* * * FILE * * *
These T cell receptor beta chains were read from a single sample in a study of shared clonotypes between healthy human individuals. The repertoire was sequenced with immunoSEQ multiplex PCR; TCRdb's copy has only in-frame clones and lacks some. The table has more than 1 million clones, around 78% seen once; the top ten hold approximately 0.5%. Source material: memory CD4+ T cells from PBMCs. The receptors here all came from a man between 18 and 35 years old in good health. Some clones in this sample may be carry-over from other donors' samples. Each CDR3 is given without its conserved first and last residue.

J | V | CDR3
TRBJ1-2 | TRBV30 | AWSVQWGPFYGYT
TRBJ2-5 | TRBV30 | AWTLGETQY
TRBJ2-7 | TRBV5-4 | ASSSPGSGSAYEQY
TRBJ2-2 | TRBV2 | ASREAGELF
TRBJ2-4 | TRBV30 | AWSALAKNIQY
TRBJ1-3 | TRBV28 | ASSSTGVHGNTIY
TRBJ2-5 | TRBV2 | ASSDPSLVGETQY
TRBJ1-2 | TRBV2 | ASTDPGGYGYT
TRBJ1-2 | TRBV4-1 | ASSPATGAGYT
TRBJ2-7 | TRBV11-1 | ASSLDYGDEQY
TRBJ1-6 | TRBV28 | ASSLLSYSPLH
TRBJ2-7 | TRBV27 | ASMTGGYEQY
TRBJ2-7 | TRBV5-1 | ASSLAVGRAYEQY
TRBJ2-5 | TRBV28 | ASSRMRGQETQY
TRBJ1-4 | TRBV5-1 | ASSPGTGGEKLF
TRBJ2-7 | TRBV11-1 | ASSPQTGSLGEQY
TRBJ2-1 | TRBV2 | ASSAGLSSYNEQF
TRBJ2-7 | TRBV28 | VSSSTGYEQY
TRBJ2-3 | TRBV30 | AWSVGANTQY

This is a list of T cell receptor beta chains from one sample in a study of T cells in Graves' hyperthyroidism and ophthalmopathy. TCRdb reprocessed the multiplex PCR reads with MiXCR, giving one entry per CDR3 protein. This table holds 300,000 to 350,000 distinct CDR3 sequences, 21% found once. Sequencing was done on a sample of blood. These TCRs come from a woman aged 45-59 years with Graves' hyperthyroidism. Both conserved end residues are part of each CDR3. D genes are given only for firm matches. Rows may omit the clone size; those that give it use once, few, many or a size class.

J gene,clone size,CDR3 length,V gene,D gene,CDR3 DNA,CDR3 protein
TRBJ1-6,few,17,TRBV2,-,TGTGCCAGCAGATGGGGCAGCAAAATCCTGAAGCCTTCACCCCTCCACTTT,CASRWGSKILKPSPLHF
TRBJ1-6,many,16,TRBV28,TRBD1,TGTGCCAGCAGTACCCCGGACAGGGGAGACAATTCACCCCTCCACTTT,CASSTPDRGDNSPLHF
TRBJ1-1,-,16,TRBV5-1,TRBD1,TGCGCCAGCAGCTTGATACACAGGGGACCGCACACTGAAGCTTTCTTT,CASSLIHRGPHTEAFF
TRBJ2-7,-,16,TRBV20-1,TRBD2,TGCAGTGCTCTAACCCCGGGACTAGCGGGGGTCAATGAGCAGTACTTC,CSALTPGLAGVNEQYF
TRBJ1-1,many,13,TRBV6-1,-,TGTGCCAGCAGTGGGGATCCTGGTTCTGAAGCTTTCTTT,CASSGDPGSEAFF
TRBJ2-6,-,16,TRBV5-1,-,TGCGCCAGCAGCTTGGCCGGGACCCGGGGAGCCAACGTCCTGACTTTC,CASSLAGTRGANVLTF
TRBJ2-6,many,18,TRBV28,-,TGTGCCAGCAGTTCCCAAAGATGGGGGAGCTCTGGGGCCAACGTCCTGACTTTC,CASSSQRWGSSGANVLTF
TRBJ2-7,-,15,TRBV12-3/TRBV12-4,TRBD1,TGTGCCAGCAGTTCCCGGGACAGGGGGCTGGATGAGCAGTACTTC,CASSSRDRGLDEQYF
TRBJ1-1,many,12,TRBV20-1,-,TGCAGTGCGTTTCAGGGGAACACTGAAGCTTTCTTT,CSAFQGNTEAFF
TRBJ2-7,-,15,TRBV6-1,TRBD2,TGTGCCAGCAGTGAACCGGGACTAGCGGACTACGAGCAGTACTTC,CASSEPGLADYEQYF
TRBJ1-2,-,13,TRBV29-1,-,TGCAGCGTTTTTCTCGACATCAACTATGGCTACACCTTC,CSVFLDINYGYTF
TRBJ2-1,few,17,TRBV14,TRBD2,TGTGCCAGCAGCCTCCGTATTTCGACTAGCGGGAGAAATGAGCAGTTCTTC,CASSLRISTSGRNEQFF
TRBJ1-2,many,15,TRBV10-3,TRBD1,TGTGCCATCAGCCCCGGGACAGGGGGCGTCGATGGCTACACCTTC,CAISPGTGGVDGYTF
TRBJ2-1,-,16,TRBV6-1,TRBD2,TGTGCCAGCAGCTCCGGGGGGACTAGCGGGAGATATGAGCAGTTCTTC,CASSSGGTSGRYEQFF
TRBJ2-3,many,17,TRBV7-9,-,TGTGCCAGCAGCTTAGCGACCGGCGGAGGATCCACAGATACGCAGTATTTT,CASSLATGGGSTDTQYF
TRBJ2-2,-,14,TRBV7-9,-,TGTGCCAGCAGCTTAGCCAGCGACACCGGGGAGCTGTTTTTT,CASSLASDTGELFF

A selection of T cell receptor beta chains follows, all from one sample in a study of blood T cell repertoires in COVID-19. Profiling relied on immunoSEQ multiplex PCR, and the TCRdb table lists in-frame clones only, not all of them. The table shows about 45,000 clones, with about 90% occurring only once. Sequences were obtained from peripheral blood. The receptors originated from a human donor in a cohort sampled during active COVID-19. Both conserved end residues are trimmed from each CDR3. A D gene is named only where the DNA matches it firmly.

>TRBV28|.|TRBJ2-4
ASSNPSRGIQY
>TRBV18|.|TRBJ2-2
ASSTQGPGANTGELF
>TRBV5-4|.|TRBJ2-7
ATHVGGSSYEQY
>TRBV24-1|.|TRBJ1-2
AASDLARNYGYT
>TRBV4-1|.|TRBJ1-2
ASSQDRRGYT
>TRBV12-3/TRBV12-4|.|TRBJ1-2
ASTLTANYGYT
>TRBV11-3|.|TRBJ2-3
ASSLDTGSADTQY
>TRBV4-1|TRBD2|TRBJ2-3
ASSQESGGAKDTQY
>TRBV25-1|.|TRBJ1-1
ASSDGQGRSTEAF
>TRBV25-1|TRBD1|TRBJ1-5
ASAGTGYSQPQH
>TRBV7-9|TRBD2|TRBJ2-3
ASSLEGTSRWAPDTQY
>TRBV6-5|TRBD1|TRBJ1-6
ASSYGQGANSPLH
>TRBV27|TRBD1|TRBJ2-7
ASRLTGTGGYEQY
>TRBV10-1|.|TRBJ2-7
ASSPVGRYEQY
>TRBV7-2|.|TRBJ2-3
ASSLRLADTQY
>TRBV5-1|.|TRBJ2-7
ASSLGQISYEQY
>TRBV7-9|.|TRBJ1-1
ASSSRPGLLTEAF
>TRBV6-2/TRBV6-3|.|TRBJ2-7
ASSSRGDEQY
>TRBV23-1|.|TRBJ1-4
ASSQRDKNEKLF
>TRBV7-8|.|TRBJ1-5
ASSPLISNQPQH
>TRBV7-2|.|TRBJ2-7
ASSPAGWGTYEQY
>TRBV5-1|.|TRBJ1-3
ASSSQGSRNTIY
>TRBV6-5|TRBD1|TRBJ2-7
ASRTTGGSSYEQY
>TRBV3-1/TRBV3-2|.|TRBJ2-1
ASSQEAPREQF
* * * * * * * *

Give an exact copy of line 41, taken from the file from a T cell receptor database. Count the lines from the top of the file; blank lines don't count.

>TRBV28|.|TRBJ2-4